There are a range of scanning types that could be useful, particularly instances of less obvious vulnerabilities. For example, software composition analysis, which finds all of the software on the network and the different packages within the software program, including the software bill of materials with details on device components and the software versions.
“Putting that scanning very far left in your development cycle is a wonderful way to make sure that you're never building software that depends on something that's not secure,” said Murphy.
As yet another example of the “cyber-poor” nature in healthcare, these types of tools may be ineffective without the security expertise to support their use.
Remediating Log4j takes an entity fully understanding what devices and connections exist within the enterprise network. Security leaders have long warned that manual inventories are impossible and inaccurate, so scanning tools and other tech can support the process.
But, as Murphy pointed out, these security tools are “very involved.” There are open-source tools out there that can support an experienced security leader with this type of project, but again, “they really require more expertise to be able to operate, determine if the false positives are true, or if they're false.”
“If you don't have the budget for using security tools, and you don't really have the know-how in-house on how to do scanning, that puts the organization in a hard spot,” he explained. “Because you really are making a trade-off between expertise at a managed service, which allows you to really find something.”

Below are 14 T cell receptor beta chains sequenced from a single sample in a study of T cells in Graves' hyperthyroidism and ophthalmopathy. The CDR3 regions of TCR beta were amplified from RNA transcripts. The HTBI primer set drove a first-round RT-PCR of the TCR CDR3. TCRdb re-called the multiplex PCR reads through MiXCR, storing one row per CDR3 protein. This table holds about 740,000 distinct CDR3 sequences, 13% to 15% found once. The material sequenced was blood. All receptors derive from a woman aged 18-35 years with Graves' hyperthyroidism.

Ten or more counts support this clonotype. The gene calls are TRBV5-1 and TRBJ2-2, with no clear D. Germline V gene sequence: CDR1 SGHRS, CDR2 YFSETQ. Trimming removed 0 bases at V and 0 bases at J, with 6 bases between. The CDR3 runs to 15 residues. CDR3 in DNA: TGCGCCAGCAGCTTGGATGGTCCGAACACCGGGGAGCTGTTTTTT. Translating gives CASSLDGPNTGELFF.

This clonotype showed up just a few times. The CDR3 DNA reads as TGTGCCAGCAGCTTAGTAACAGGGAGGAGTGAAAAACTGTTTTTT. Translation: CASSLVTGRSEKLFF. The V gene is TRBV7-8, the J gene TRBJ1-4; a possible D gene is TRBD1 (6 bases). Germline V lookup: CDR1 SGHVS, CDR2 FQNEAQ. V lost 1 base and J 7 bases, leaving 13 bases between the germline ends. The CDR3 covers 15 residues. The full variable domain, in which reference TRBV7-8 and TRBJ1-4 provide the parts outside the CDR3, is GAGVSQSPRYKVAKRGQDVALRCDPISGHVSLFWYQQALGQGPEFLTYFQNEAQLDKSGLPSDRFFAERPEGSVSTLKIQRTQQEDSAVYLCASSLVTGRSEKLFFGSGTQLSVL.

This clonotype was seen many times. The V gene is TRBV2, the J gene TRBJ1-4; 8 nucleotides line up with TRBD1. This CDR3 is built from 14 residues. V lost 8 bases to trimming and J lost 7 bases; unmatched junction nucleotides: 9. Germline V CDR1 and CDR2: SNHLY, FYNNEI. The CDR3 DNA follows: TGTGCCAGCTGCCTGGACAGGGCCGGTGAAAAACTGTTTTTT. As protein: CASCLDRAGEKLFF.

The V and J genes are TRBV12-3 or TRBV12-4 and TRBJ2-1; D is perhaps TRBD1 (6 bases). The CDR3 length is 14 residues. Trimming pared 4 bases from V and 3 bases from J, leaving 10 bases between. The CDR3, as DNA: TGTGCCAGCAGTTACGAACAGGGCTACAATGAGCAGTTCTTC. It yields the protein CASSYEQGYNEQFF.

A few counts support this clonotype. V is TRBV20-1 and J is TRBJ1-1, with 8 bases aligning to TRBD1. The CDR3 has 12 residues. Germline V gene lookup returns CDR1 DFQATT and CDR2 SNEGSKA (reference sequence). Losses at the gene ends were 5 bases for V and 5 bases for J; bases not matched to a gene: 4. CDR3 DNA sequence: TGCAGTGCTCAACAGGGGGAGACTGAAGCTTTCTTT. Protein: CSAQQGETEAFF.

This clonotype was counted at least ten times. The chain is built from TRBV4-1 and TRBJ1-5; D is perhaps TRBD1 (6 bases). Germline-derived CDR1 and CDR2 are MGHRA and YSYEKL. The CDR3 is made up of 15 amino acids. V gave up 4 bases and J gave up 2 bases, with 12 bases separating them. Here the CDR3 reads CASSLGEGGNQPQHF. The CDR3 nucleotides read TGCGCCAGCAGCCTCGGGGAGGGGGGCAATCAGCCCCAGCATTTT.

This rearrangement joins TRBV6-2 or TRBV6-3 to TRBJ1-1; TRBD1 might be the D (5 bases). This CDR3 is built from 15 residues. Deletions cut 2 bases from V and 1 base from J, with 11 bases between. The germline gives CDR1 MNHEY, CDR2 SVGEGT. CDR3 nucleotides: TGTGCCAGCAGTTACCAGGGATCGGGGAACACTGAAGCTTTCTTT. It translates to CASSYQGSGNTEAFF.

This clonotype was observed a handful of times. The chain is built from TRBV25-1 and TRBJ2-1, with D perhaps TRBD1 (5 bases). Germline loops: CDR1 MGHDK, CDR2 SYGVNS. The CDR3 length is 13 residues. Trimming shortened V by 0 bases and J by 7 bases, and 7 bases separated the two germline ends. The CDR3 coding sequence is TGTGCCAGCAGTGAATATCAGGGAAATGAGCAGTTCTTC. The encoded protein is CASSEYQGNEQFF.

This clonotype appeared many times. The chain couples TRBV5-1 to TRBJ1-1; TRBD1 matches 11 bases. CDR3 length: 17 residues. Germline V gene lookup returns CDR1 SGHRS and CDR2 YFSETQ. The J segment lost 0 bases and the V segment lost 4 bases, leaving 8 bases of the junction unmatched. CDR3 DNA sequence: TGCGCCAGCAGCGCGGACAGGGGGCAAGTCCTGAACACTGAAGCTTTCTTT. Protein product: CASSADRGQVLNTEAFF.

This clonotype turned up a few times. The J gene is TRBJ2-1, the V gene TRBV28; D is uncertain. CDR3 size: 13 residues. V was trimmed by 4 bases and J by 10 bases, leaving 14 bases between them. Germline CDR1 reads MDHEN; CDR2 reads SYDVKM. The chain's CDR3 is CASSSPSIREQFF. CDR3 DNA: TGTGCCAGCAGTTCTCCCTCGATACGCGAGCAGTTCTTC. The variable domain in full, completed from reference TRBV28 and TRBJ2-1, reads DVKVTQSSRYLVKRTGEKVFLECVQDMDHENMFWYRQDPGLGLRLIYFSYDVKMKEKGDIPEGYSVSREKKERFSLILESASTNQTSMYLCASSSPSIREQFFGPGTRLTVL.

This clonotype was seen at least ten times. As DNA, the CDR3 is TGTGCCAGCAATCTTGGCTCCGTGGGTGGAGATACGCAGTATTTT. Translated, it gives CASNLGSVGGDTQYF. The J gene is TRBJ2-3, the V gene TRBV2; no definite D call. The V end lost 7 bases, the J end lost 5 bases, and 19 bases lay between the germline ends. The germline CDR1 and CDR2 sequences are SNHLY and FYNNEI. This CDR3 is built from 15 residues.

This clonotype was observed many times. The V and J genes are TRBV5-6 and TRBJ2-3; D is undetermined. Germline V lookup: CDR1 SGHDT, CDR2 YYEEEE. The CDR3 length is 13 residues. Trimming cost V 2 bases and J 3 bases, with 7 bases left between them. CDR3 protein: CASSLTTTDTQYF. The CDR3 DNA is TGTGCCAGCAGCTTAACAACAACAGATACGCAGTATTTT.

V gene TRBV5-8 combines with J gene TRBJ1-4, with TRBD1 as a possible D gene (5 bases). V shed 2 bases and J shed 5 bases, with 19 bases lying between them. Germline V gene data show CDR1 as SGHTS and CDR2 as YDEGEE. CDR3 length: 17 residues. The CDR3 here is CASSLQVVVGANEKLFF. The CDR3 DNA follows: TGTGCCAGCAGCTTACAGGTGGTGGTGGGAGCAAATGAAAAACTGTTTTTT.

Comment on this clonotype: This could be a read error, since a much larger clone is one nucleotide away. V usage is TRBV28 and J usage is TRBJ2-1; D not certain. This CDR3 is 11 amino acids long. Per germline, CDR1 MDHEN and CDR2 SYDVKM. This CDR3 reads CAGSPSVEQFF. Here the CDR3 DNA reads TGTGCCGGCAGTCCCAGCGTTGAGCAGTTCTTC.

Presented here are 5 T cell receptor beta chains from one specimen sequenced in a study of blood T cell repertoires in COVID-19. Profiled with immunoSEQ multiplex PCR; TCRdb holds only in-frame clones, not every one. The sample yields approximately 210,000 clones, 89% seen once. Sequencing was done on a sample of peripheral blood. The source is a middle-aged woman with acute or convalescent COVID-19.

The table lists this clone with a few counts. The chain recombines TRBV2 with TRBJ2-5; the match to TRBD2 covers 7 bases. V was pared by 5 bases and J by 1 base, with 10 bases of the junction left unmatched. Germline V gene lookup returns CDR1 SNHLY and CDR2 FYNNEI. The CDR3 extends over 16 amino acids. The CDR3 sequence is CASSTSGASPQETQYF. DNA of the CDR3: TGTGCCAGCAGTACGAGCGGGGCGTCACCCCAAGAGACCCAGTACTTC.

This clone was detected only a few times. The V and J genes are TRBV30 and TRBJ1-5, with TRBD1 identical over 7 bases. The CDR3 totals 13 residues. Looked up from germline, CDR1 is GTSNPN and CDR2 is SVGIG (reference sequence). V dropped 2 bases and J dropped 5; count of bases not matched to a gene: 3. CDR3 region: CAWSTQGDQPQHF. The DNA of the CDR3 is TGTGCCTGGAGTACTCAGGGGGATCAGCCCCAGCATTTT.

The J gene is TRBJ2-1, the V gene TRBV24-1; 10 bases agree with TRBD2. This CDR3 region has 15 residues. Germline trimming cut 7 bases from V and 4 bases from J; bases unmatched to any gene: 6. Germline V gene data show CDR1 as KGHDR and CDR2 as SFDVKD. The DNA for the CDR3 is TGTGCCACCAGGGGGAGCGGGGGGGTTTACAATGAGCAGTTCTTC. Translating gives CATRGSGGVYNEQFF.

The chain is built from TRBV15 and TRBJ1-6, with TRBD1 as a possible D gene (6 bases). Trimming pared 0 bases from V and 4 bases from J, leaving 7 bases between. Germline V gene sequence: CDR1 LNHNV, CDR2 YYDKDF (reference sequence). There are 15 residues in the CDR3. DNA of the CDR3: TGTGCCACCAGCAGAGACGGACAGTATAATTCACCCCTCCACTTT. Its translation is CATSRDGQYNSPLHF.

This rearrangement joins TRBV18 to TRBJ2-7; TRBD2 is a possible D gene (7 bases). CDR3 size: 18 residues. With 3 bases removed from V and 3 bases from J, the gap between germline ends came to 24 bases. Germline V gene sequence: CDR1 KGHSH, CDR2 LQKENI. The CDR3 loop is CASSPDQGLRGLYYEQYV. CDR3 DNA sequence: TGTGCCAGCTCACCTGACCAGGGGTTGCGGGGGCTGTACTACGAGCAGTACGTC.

“Lacking in-house expertise does become hard,” said Murphy. “It's almost the worst thing you can do: use something and get that false sense of security.” Using something, maybe incorrectly, or maybe set up improperly, “can almost be worse because you really think that you're OK. That's almost the worst place to be at.”
In healthcare that means leveraging the data out there to communicate the risk to the board or other leadership, for further resources. As Murphy warned, “Log4j is just the beginning.”
Healthcare needs a systemic approach, while considering new ways to build and deploy software that can last. These policies should transcend into how software is built, ensuring security and potential flaws aren’t just an afterthought.
These procedures don’t necessarily need to be crafted for just Log4j, “but practices that can be put into build pipelines and the way CISOs structure the organization,” he explained. It provides CISOs with needed evidence to develop a comprehensive policy that shifts out of a reactive stance and into one that addresses issues as they arise.
“It’s the type of systemic change that we need, as an industry, as a security industry, and as a greater society,” said Murphy. “As more and more apps and devices come online, we really have to start thinking about security as a first order of concern, and not as an afterthought.”